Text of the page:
Saturday, January 07, 2012

Why The Charles Street Market Matters

Charles Street Market
January 7, 2012

A zoning decision at Boston City Hall scheduled for February 28 could have a significant impact on the vibrancy of the Beacon Hill community in Boston. And in what could only be called ironic, protecting the neighborhood involves, as one neighbor pointed out in a community meeting this week, defending 7/11 community markets.

The issue involves a local supermarket, called the Charles Street Market, which sits at the corner of Charles and Mt. Vernon Streets on Beacon Hill. Many would call that corner the geographic epicenter of the community. There's significant foot traffic from residents and visitors. Mt. Vernon is one of the few two-way streets within Beacon Hill, while Charles Street is essentially the neighborhood's main street, and the market is located where they intersect. The community selects that corner each year as the location for its Christmas Tree. Local groups, such as the Beacon Hill Civic Association (BHCA), have significant plans for the spot, including a potential outdoor "mall" where traffic is prohibited.

Capital One Bank, which only recently entered retail banking, would like to take over the space occupied by the market. The bank has outbid the owner of the market to rent the space. The current building owner bought the property from the 7/11 market chain a year ago. He found a tenant willing to continue the market, and the shop changed names to the current Charles Street Market.

The possibility of losing the market has neighbors very upset. I attended community this past week on the issue. Representatives from Capital One and the owner of the building appeared before the Beacon Hill Civic Association's Zoning and Licensing committee. You see, in order for Capital One to move in, they need a variance from Boston's Zoning board, because the property in question is licensed as both retail and residential. As part of that process, they must appear before the community.

BHCA zoning & licensing committee meeting
74 Joy Street, Boston
January 4, 2012

I have never been to a better attended community meeting, including during the recent debate about the future of Suffolk University. The room was packed (others told me today the count was about 180). And in a manner that is somewhat atypical for my neighbors, we didn't pull out the pitchforks and torches. The reasoning for universal opposition to losing the market was quite rational.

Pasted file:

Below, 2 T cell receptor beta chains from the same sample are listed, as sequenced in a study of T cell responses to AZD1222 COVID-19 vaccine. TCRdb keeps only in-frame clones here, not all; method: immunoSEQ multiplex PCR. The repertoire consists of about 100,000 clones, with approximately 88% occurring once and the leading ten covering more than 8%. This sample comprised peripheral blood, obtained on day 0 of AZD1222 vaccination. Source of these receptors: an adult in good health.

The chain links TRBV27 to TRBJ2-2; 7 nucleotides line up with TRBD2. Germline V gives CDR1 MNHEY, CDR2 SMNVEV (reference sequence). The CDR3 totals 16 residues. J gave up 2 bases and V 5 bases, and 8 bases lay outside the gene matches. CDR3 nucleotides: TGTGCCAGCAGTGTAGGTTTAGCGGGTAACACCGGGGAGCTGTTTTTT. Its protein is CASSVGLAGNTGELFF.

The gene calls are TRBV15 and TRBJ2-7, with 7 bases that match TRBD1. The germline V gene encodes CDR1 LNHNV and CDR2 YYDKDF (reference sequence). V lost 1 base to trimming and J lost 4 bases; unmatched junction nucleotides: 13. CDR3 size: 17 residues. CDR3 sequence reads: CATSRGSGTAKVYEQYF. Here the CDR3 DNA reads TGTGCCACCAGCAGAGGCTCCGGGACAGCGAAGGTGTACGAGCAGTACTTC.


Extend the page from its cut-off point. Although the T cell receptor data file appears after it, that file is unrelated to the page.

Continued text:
One neighbor noted how the market is the only place on the street she can visit late at night when she feels threatened. Another talked about the over saturation of banks on Charles Street. Another noted how the neighborhood is being victimized by the bank--Capital One is placing branches in other strategic locations in downtown Boston, including in the Back Bay-- as part of a broader marketing strategy.

Perhaps the most sensible, and passionate, part of the meeting came when two well-known members of the local business community, Babak Bina (who owns two restaurants near Charles Street) and Ivy Turner (a local real estate agent), took the floor. Bina said it pained him, "as a fellow business owner, to oppose another business owner," but that Capital One's takeover of the corner would "hurt other businesses" on the street. He noted how several of the past presidents of the Beacon Hill Business Association (himself included) opposed the variance (e.g. they don't want the bank to come).

Turner's plea was conciliatory, and in my opinion, effective. She asked the owner of the building to work with local business owners, who would be willing to help to find an appropriate tenant for the space. Turner summarized the sentiment of the room-- that we all believe losing the market would hurt the neighborhood--in a way that provided the building owner an escape hatch. I only hope the owner will take it.

1 comment:

Anonymous said...

This reallly isn't about "saving" the market as the neighborhood has no say in that decision by ownership. In fact, he wouldn't have nearly the defenders if Deluca's were viable. This about blocking a detrinental use. The neighbors need to focus on that.